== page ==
How do you situate your work in the context of the current moment?
In 2018, I began having a discussion about racism through my art. Many people are uneducated on the subject and didn’t understand my passion for discussing this topic. Well, now we have the election along with many racial events coming to the surface, causing an uproar in our country. My work has always fit current events but not exactly the current mood. With the current mood, people are more interested.
What projects are you currently working on and how is social distancing affecting your art practice?
I am currently doing research on Route 66 and the nostalgia around Route 66. Route 66 is the highway of American dreams. There are movies and songs based around this old highway but no one ever speaks on the people who weren’t welcomed here. African Americans had to take precautions traveling on this highway because Route 66 passes through many sundown towns. My new work explores the dark racist side of American nostalgia.
As of right now, social distancing doesn’t affect my art practice but it can when it comes to visiting galleries and traveling. Restricted hours at businesses and being exposed to COVID-19 is always a risk in public places.
What advice and tips can you give to other artists during this time?
As an artist, I would suggest taking full advantage of the time spent indoors due to this pandemic. During the height of our shut down, I spent weeks in the house and I had to find ways to stay busy and creative instead of turning into a couch potato. Also, during hard times, there are many opportunities that surface to help people in need, especially if you’re a student or a person of color. Look out for these opportunities and jump on them if you can!
How are you cultivating community for yourself and what can the community be doing to support artists?
After graduating last year, I disconnected with most of the community that I had created throughout school. I realized how important that was so, in May of this past year, I started a women’s group called Leading Ladies. This group is full of different women, not just artists. We meet up once a month and talk, support and hold each other accountable for improvement. This is very beneficial to my art practice because now my community voice is coming from more than just artists. That voice is now more diverse.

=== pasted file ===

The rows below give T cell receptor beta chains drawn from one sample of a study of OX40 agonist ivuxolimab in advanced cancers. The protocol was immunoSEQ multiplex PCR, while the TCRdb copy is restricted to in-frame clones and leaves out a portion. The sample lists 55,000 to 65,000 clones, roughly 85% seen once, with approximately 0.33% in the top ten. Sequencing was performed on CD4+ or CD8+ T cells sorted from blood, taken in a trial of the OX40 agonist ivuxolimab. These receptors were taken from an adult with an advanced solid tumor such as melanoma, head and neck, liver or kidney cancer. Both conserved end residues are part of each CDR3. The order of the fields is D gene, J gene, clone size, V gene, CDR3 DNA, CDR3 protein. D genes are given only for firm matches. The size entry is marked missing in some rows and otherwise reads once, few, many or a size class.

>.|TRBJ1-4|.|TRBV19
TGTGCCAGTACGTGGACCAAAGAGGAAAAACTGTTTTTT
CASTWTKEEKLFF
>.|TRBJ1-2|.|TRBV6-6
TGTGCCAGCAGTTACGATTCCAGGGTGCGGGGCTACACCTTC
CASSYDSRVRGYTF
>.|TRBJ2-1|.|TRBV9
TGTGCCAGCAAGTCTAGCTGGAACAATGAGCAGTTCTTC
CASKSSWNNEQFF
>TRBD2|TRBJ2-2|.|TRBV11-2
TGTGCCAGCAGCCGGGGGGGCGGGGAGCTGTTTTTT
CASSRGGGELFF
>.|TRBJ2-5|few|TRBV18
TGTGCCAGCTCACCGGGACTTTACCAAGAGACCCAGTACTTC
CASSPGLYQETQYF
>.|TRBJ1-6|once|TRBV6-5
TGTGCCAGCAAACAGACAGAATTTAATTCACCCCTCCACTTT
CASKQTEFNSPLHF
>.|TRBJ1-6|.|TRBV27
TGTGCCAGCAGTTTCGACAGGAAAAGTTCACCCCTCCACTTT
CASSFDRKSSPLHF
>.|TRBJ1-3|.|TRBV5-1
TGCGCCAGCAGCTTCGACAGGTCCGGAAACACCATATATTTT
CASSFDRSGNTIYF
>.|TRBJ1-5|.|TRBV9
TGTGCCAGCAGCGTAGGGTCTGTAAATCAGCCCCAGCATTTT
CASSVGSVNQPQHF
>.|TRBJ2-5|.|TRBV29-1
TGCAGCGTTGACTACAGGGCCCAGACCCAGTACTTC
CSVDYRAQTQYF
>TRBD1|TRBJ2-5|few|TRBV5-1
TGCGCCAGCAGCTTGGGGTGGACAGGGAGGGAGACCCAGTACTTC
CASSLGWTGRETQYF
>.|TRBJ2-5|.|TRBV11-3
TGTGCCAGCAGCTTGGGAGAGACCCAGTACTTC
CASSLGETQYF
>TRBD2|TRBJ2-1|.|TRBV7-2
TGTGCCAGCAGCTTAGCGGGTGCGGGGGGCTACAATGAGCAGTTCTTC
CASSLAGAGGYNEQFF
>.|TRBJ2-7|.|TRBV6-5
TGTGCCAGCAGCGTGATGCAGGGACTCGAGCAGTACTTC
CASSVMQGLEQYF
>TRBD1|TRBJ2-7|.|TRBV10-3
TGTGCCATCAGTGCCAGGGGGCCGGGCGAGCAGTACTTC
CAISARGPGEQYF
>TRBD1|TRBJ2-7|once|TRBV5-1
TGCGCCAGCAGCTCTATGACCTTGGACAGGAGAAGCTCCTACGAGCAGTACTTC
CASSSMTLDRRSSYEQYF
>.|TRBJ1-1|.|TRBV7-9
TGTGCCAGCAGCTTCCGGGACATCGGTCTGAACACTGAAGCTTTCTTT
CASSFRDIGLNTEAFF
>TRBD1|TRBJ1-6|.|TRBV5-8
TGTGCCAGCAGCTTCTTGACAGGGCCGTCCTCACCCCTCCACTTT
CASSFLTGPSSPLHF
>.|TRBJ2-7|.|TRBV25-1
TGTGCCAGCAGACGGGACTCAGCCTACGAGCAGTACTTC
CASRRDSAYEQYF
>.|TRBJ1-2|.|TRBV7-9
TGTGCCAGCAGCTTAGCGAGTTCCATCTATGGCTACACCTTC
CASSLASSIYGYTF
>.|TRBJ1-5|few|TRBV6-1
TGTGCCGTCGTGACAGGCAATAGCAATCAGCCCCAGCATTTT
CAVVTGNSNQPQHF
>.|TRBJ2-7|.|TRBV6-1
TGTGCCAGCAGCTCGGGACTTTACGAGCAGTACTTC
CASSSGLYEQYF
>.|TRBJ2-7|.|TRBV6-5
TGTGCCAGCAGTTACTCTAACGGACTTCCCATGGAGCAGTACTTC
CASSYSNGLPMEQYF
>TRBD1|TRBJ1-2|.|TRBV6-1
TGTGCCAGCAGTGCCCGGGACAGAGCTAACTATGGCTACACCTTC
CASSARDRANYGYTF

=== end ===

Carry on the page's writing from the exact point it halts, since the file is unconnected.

Taylor Sanders is an upcoming artist from West Louisville, Ky. She studied at Spalding University earning a BFA degree in Interdisciplinary Sculpture with a minor in African American Studies. With no specific medium, her main focus is integrating found three-dimensional objects with multiple sculptural processes, techniques and materials while addressing relevant topics in history and in today’s society. The purpose of her recent work is to confront racial and social issues through appropriated everyday items with installation. These research-based installations and sculptures are reflecting upon historical issues. By using material culture to make connections between slavery, the Jim Crow era, the Civil Rights movement, mass incarceration and other contemporary social issues, the goal is to raise awareness and encourage viewers to reconsider their personal views and connections to these events.
You can follow Taylor Sanders on Instagram @ Sculptingme_